Review: Covid-19 and the crises yet to come

4 minute read

A paramedic wearing protective gear looks on in Almaty, Kazakhstan, August 5, 2021. REUTERS/Pavel Mikheyev

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LONDON, Sept 3 (Reuters Breakingviews) - What are the lessons of the coronavirus pandemic? It may seem far too early to be asking that question. After all, Covid-19 is far from over. Around 100,000 Americans are in hospital with the virus. Countries like Australia are still effectively cut off from the rest of the world. And large swathes of the globe have barely begun vaccinating their populations.

Even so, the historian Adam Tooze makes a strong case for looking back, and beginning to draw some conclusions. In “Shutdown: How Covid Shook the World’s Economy”, the Columbia University professor recaps the timeline of 2020, surely one of the most seismic years in global history. His focus is the period that started with Chinese President Xi Jinping’s public acknowledgement of the coronavirus outbreak on Jan. 20, 2020, and ended with U.S. President Joe Biden’s inauguration exactly a year later. The scale and variety of what unfolded in the intervening days remains dizzying. Tooze lucidly organises these events in the book’s 300 pages, while maintaining the sweeping perspective that will be familiar to readers of “Crashed”, his magisterial history of the 2008 financial crisis and its aftermath.

The story throws up multiple paradoxes. Covid-19 was a massive failure of public policy which also prompted governments to prop up their economies with unprecedented speed and decisiveness. It was a public health catastrophe that spurred breakthroughs in life-saving vaccines. In the United States the pandemic exacerbated already deep political divisions, culminating in the contested presidential election, yet also produced the world’s largest fiscal stimulus.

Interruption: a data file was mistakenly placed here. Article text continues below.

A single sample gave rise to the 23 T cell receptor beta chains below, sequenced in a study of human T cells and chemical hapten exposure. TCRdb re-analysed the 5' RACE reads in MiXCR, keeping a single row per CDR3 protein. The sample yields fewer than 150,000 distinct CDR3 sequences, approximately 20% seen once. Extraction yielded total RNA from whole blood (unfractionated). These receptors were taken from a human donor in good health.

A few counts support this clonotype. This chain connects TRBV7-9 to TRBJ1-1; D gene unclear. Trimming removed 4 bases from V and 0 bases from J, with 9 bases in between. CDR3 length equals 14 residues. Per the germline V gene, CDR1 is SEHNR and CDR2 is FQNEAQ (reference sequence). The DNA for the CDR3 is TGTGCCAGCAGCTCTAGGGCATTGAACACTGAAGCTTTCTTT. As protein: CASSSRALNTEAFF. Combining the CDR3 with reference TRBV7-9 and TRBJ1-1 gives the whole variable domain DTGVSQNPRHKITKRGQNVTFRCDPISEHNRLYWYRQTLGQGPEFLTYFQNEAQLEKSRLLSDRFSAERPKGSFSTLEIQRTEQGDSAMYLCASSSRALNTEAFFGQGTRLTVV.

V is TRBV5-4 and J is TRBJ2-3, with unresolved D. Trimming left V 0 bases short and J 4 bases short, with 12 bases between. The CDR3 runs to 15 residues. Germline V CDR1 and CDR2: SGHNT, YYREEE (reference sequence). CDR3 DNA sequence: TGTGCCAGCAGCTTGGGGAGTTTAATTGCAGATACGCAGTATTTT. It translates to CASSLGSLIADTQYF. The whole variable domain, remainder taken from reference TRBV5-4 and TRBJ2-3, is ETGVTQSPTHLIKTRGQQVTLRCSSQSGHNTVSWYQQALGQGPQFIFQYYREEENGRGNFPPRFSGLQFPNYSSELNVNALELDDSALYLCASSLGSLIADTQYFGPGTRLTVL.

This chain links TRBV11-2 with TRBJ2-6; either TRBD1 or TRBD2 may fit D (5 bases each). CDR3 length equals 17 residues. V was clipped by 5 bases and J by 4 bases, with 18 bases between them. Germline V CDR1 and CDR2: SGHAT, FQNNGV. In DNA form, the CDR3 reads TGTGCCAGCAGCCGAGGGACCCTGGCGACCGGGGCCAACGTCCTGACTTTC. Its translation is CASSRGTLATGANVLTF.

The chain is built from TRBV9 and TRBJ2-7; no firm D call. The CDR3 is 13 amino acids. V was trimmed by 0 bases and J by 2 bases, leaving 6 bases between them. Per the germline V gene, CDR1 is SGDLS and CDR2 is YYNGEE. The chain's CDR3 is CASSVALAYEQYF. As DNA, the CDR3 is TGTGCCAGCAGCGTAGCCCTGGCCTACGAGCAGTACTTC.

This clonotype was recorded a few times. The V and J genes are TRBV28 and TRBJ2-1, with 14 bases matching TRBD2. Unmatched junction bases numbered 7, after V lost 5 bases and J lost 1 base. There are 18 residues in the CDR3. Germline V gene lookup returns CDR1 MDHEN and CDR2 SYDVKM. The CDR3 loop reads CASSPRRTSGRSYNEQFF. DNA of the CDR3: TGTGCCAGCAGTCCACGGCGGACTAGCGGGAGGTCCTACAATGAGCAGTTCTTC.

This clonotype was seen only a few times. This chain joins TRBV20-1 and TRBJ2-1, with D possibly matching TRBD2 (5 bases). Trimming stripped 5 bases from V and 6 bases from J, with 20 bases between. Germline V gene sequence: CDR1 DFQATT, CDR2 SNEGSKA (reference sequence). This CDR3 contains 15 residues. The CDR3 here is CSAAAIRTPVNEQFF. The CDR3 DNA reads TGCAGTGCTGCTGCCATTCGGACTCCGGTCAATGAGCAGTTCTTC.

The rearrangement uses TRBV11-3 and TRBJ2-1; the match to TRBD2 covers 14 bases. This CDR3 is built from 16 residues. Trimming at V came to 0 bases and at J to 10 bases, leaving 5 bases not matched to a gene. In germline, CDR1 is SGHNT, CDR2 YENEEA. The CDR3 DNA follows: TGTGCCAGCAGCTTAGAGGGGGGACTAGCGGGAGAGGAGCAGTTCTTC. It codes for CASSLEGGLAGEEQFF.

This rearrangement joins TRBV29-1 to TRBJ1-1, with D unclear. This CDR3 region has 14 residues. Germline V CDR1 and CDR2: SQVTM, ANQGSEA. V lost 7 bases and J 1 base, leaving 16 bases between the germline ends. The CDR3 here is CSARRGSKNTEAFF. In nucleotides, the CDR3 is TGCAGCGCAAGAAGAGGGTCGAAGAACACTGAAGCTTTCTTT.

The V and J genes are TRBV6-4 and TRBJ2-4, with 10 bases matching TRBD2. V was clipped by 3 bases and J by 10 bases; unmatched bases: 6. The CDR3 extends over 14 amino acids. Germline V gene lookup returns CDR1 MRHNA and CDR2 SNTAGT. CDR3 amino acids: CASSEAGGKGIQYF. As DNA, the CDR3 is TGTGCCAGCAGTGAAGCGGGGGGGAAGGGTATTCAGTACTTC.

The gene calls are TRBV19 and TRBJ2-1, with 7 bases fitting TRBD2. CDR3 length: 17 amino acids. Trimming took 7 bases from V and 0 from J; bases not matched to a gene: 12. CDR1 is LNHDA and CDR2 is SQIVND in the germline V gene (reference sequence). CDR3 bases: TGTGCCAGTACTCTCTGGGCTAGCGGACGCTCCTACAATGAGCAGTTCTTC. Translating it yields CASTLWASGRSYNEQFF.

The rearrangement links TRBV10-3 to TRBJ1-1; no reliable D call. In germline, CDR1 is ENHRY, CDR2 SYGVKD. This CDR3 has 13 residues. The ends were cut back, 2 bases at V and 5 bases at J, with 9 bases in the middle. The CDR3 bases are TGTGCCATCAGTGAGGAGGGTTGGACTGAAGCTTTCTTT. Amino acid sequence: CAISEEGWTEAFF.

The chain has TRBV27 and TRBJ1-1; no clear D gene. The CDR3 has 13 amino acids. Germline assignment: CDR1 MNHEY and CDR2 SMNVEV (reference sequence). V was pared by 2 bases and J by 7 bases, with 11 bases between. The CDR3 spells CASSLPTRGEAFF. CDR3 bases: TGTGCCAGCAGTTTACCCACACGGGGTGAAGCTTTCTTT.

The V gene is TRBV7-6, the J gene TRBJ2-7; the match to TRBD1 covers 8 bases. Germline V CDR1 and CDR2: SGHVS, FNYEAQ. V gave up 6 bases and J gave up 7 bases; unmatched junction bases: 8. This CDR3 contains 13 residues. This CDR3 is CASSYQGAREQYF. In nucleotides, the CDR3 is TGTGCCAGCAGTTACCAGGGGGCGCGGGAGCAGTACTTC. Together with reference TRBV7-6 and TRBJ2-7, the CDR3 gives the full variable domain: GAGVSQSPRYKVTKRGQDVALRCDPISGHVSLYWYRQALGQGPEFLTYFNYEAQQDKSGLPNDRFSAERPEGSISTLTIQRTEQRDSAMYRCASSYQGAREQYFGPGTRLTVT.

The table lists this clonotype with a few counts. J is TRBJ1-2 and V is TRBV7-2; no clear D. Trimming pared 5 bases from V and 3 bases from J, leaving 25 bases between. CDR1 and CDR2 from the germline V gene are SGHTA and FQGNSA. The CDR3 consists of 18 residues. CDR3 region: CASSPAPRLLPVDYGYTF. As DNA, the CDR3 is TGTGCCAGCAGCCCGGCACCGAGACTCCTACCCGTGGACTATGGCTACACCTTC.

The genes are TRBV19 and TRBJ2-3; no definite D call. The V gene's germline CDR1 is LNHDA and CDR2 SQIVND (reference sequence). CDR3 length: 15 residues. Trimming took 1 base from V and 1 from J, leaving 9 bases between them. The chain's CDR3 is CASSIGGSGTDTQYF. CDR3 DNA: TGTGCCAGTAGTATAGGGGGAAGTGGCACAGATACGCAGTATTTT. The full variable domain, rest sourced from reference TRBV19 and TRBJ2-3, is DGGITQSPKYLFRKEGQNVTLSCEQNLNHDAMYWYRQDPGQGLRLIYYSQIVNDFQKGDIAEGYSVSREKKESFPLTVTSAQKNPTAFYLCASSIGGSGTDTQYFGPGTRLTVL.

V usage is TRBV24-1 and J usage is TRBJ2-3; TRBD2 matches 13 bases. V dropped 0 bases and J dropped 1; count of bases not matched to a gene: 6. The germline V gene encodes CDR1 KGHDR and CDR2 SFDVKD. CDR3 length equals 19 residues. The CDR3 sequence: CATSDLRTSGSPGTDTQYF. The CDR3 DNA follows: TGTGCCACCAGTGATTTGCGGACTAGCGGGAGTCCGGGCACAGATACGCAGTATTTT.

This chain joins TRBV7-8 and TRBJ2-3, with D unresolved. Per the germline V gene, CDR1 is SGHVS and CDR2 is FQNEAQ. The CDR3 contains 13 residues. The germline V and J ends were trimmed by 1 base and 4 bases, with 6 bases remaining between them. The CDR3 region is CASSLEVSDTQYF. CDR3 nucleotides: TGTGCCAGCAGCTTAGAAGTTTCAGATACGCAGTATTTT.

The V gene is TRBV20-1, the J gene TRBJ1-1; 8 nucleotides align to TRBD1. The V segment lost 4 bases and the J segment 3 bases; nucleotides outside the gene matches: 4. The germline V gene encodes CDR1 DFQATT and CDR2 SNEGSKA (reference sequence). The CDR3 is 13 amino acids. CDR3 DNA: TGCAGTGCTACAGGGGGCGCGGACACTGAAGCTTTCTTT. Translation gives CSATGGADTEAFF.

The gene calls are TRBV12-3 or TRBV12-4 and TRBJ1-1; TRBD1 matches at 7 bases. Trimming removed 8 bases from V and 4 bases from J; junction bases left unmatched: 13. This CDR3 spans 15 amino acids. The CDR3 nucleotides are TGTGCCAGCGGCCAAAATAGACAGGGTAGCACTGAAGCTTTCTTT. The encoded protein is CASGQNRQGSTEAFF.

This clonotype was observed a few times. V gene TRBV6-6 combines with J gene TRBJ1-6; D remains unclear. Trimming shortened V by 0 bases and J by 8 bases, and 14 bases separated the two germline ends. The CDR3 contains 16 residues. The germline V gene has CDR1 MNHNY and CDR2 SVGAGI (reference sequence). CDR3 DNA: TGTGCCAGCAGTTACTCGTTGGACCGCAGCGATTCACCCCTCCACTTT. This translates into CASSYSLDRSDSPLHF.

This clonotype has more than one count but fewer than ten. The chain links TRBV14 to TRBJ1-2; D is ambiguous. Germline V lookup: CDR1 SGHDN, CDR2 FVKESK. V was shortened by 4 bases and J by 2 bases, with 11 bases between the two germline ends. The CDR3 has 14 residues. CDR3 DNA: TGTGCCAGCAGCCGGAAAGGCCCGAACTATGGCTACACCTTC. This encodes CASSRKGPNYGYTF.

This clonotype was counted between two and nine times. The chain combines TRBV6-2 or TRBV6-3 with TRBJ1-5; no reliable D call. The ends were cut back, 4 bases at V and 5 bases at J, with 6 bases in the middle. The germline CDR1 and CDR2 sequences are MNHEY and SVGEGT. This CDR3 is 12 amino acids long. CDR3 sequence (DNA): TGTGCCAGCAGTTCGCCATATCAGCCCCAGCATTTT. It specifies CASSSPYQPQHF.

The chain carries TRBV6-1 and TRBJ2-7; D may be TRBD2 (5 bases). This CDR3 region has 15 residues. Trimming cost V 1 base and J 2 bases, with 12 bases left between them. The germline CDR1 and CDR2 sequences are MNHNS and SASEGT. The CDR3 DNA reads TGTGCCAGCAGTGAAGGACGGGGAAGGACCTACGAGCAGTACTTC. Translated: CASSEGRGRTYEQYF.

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Confronting the crisis forced governments to discard old orthodoxies, many of which were already under attack. Politicians who had previously sought to rein in public spending deployed vast sums to support citizens stuck at home and businesses which had been forced to close. Central banks hoovered up government bonds and backstopped a range of financial markets. Commitments to free trade and private enterprise were discarded in the rush to secure face masks and vaccines, and support crisis-struck industries.

These extraordinary actions were largely designed to preserve the status quo. “None of the politicians who voted for huge spending had started the year planning to change society,” Tooze writes. And in some cases the sums were far too small. Compare the developed world’s meagre contributions to vaccines for poorer countries with the much larger economic gains that would have flowed from ending the pandemic around the world.

Nevertheless, it’s hard to see the political pendulum returning to overly disciplined public spending, or a hands-off approach to private enterprise. This opens up intriguing possibilities, like a large-scale and state-directed investment drive to reduce the world’s dependence on fossil fuels. Despite years of warnings and several near misses, the world failed to adequately prepare for a global pandemic. Perhaps it can now avoid making the same mistake when it comes to climate change?

Yet Covid-19 has also exposed many shortcomings. The virus “delivered a staggering demonstration of the collective inability of the global elite to grasp what it would actually mean to govern the deeply globalized and interconnected world they have created,” Tooze writes. If anything, the deterioration of relations between China and the United States over the past year and a half makes joined-up decision-making even less likely in future.

Tooze does identify some pockets of strength. The rapid development, testing and deployment of vaccines is a testament to what scientists and governments can do when confronted with an urgent crisis. Central banks, too, successfully cushioned the impact of a massive global supply shock. These technocratic interventions have the unfortunate side effect of adding to inequality inside and between countries. The challenge for politicians is to counter those effects. The history of the past decade is not encouraging in this regard.

Yet the world is bound to face bigger and longer global emergencies. The unprecedented floods in Europe, China and the United States this summer are surely just a taster for a time when weather fluctuations become wilder and harder to predict. It’s less likely climate change will knock a tenth off global GDP in short order, as the pandemic did in the second quarter of last year. But future crises are on the way. The history of Covid-19 so far suggests we still have many lessons to learn.

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- “Shutdown: How Covid Shook the World’s Economy” by Adam Tooze is published by Allen Lane on Sept. 7.

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Editing by George Hay and Oliver Taslic

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